Summary:Ever since women have been depicted in the media—whether in an oil painting by Botticelli or the latest Victoria’s Secret fashion show—there’s been debate about how those representations impact the way women view their own bodies. The debate becomes even more heated when nudity enters the equation, as in platforms like Playboy magazine. Have the centerfolds in Playboy increasingly drawn the viewer’s attention to an idealized appearance for a woman’s genitals (also known as the pudenda) to the point that they’ve prompted a jump in cosmetic gynecology procedures?
Labiaplasty’s Rise to Fame
Labiaplasty, which most commonly refers to the reduction of the inner labia for a more discreet look, experienced a significant spike in popularity from 2012 to 2013, with an increase of 44 percent within the U.S. alone. This trend becomes even more apparent when compared to the preceding decade or so: labia minora reduction in the United Kingdom doubled between 1998 and 2004, and then doubled again in 2005.
Along with the increase in cosmetic gynecology has come an increase in discussion as to the motivations behind these procedures. Could the change in grooming trends toward little to no pubic hair play a role in these decisions? Are women in general more aware of potential hygiene concerns that lead them to seek a “tidier” look? One source that often ends up in the blame spotlight is the pornography industry, but do magazines like Playboy create public preference, or only reflect what the consumer really wants?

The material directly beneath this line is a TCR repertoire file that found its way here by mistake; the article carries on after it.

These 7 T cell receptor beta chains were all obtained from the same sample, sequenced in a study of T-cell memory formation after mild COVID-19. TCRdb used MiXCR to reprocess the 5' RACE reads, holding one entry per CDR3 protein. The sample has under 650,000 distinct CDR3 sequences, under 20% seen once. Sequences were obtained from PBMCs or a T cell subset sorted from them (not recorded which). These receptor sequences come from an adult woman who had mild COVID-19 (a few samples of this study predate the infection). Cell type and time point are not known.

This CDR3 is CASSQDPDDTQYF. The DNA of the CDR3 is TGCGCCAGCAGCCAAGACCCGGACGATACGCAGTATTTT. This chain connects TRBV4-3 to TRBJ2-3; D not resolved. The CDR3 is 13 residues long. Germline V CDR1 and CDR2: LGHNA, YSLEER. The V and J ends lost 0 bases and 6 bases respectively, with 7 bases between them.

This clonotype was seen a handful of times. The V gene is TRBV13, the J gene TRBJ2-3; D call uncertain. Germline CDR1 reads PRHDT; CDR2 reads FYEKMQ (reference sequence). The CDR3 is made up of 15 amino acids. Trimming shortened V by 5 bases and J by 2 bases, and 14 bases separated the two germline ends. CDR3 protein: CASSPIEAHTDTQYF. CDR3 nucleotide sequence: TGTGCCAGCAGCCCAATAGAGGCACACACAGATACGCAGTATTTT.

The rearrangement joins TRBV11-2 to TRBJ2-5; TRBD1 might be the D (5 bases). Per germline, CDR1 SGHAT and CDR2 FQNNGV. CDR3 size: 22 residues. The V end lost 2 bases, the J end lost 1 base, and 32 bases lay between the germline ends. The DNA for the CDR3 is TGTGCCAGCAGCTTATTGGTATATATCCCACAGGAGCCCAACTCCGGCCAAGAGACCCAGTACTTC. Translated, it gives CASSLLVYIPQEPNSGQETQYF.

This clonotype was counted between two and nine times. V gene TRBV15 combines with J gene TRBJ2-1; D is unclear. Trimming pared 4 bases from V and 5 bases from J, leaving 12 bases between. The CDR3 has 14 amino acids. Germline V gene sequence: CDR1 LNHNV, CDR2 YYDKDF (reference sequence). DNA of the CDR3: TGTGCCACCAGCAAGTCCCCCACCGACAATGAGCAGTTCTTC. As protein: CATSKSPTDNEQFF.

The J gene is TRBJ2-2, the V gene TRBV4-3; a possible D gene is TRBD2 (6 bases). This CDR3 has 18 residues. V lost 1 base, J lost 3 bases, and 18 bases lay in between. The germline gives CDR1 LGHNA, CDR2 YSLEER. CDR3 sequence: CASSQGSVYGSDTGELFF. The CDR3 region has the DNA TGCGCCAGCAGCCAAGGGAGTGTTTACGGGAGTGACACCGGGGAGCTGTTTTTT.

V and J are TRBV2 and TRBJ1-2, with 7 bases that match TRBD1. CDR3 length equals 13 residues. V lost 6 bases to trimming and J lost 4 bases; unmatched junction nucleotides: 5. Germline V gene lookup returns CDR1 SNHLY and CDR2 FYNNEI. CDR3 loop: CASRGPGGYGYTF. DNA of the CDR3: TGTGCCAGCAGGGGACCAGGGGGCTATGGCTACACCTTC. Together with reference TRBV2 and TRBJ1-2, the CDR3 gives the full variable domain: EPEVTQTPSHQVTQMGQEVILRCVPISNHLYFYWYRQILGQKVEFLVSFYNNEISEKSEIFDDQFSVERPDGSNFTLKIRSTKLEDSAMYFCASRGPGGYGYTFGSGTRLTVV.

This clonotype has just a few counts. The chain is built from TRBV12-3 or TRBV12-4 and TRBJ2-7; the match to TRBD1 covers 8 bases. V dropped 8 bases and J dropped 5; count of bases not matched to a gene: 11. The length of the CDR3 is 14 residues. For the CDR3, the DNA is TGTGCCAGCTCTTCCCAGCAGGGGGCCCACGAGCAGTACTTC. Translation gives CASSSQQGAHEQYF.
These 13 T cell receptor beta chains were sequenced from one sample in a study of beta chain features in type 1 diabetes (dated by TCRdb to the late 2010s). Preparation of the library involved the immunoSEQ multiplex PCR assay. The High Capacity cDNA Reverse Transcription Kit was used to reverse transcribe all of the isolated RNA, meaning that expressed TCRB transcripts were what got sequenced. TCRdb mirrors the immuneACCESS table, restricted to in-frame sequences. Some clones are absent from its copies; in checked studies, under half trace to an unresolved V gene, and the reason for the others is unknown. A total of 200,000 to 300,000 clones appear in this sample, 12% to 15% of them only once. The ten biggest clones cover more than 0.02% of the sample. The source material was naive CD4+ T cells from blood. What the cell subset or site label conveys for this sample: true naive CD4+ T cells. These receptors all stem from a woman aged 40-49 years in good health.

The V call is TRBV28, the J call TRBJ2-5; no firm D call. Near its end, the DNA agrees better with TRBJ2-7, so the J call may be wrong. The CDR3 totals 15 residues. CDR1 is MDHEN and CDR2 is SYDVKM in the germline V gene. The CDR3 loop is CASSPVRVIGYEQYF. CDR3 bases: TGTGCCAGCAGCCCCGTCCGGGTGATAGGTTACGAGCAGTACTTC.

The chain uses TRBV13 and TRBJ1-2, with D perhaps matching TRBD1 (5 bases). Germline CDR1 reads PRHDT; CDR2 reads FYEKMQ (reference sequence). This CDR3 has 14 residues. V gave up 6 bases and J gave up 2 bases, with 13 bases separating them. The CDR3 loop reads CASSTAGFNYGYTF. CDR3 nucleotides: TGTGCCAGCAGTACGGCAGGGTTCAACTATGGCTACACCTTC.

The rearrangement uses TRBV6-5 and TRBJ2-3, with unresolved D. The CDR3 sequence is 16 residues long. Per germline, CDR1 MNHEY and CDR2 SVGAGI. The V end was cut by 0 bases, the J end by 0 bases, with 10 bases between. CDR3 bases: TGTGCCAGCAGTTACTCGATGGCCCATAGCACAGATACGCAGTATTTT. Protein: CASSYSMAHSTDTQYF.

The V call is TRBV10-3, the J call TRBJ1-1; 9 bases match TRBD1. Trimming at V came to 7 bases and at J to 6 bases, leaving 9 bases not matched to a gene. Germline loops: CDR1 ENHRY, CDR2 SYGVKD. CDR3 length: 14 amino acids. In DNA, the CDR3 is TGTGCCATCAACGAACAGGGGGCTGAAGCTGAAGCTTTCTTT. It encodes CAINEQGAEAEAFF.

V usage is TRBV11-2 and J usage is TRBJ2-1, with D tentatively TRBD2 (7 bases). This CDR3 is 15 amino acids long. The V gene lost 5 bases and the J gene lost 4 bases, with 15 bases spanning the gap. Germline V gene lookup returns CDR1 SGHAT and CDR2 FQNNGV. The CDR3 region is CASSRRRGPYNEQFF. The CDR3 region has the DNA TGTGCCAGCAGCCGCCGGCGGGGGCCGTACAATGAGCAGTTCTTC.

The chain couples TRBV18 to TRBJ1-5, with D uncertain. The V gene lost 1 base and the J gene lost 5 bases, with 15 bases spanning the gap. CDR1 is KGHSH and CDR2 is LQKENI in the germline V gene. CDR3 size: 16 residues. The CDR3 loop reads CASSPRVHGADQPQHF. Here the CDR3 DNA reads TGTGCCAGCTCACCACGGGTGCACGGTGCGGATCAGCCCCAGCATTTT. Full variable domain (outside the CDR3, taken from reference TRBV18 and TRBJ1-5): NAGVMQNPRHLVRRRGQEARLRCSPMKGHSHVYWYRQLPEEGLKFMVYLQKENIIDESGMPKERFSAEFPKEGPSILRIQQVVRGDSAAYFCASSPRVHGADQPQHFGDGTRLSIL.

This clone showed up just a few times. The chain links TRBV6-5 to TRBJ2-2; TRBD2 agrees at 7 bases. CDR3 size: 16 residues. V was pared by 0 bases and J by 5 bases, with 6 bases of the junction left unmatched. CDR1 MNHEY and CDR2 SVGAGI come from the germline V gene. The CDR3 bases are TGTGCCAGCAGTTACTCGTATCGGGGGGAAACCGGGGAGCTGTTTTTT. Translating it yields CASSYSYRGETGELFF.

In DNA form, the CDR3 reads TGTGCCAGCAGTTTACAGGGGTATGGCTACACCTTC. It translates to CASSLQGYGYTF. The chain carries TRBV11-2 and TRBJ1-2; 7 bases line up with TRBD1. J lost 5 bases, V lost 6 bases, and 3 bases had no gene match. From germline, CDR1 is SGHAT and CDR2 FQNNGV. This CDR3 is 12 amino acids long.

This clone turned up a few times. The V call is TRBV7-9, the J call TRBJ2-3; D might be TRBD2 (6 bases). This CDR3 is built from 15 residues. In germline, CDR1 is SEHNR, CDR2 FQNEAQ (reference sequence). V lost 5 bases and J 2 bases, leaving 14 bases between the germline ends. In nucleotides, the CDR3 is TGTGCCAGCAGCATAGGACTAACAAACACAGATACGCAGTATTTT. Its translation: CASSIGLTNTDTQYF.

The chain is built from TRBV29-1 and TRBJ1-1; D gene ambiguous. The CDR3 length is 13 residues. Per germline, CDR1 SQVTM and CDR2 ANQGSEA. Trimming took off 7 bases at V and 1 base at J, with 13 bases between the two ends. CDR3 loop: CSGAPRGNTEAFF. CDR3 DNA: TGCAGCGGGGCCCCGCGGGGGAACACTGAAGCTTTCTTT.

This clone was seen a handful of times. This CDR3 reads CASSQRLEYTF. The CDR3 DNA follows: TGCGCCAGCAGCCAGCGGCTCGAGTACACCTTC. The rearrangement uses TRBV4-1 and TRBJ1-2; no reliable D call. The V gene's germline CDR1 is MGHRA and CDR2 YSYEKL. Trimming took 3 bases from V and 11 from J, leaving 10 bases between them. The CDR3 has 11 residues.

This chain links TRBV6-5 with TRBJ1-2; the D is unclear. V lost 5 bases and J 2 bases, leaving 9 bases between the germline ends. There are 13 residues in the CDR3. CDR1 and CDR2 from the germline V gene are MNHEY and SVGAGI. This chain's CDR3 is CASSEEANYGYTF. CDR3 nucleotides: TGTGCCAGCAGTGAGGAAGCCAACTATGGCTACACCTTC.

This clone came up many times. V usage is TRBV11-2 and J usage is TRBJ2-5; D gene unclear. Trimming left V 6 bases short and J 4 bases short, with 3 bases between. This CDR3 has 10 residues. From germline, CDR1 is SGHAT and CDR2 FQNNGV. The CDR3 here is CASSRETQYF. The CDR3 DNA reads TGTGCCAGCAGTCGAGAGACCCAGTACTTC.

Determining Playboy’s Place
To answer this question, we performed a recently published study in Aesthetic Surgery Journal to analyze the centerfolds of Playboy magazine, scanning images from the very first issue printed in January 1954 to the most recent at the time of the study, December 2013 to determine if Playboy’s display of (presumably) surgically altered women could be behind the increase in genital rejuvenation surgeries:
- The full exposure of the vaginal area, or V-line, went from rare (0 instances throughout the 1950s) to frequent (78.6 percent of photos from 2010 to 2013).
- Any images featuring a fully nude model with a visible V-line in the 2010s also revealed a completely hair-free pubic area.
- Since 2010, visibility of the labia minora has decreased 48.5 percent, while exposure of the labia majora has increased by 41.7 percent.
Although it’s safe to assume that some of these models have been digitally touched up, the numbers speak for themselves.
Is Playboy to Blame?
So, is Playboy to blame for the sudden focus on the appearance of the vaginal area? Such a question is overly simplistic, and doesn’t reflect the complexity of the situation. A magazine like Playboy will go under if it’s not delivering what the consumer wants, so the centerfolds must reflect consumer demand. At the same time, society typically adapts to conform to the images presented by the media, so the inclusion of more models with less prominent labia minora (whether surgically altered or digitally) could very well inspire more women to pursue that look for themselves. Reflective or directive? It’s probably a combination of both.
As the plastic surgeon who performs more genital rejuvenation procedures than any other practice in the Midwest, I can say that very few women visit my practice whose labia fall outside the normal measurements or appearance range we expect to see. Like many other cosmetic procedures, genital rejuvenation may be performed for aesthetic reasons or functional improvement, but most often fulfills a combination of both. What matters most is making the choice that helps you feel confident and sexy from head to toe—Playboy doesn’t have to enter into that decision at all.